need of eggs, meat or show birds you can not do better than buy J:rom
home people. You will not only get choice birds and eggs but will get
them cheaper and will save express and avoid danger of damage enroute.
Below we have listed a number of breeders who we guarantee to give you
satisfaction for the price asked.
Big, White, Indian Runner Duck ! from a Heavy Laying Strain
Eggs from prize winning Block, j $1-^0 f°r 15, $5.00 per hundred.
The best laying fowl on .he farm.) j j BLACKWELL.
Eggs$l per setting j Route 4 Lexington, Oklahoma
The air of a cellar or any (lark
storeroom can be kept sweet by hang-
ing lumps of charcoal there lu net
bays. livery few weeks the charcoal
should St- taken out, mnde very hot
aud returned to th« baRK.
Sunday school was well attended
at Chapel Sunday.
W. G. Simeroth and family of
Lexington spent Saturday night
with his his father, W. M. Simeroth
Beatrice Baxter had as her guests
Sunday the Misses Carrie Martin,
Myrtle and Hester Green.
J. A. Mosely and family and Mrs.
Palmer were dinner guests of J. W.
Martin and wife.
Mrs. Eliza Hart and Rosa Sylvia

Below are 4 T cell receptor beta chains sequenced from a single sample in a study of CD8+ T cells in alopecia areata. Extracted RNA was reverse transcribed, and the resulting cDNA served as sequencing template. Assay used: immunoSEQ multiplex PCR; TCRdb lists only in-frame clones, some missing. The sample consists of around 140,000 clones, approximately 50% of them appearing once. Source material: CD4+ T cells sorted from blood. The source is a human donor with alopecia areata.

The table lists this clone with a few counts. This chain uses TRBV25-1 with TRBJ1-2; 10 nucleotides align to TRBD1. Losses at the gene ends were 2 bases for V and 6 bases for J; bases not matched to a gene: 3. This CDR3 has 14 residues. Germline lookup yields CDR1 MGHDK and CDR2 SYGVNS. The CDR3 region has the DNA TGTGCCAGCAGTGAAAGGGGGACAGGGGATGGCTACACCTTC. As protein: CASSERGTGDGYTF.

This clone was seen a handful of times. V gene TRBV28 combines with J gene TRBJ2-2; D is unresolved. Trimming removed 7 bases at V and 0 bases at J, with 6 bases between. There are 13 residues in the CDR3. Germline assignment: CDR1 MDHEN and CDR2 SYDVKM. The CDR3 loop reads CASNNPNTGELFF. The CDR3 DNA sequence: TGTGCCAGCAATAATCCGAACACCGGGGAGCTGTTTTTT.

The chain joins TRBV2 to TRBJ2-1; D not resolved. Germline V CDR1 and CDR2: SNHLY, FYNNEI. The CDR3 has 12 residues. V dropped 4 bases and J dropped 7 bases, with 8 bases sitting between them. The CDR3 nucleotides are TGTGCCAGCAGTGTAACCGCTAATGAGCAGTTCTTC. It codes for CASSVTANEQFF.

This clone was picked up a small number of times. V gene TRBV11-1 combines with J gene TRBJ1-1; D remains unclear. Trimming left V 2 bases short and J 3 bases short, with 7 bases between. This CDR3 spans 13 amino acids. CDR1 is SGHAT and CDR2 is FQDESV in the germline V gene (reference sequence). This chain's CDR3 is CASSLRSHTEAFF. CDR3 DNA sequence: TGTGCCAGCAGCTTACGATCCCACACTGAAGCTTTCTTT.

were gueBts of Mrs. Tim Owens Sun-
Geo. Simeroth is ill of pneumon-
ia thiB week.
Robt. and Geo. Hunt are in Te-
cumseh attending the bedside of
Wesley Hughes is on the sick
Mrs. Robt. Hunt and son spent
Sunday with Mrs. Viola Hunt.
Mrs. Pearl Rogers had as visitors
Sunday Mms. Knappenberger of
Edmond, Lettie Helms and Beat-
Mrs. Bessie Johnson spent Sun
day with her mother, Mrs. Woods.
Oda Cheatwood spent Sunday
with her mother, Mrs. Johnson.
M. A. Baxter and T. E. Rogern
motored to Lexington Saturday to
Mrs. Ada Coleman visited Mrs
Mrs. Maggie Rogers of Wanette
is visiting relatives in this com.
M. A. Baxter, and family and
the Misses Carrie Martin, Myrtle
and Hester Greene went joy riding
Justice and Cec«ncy.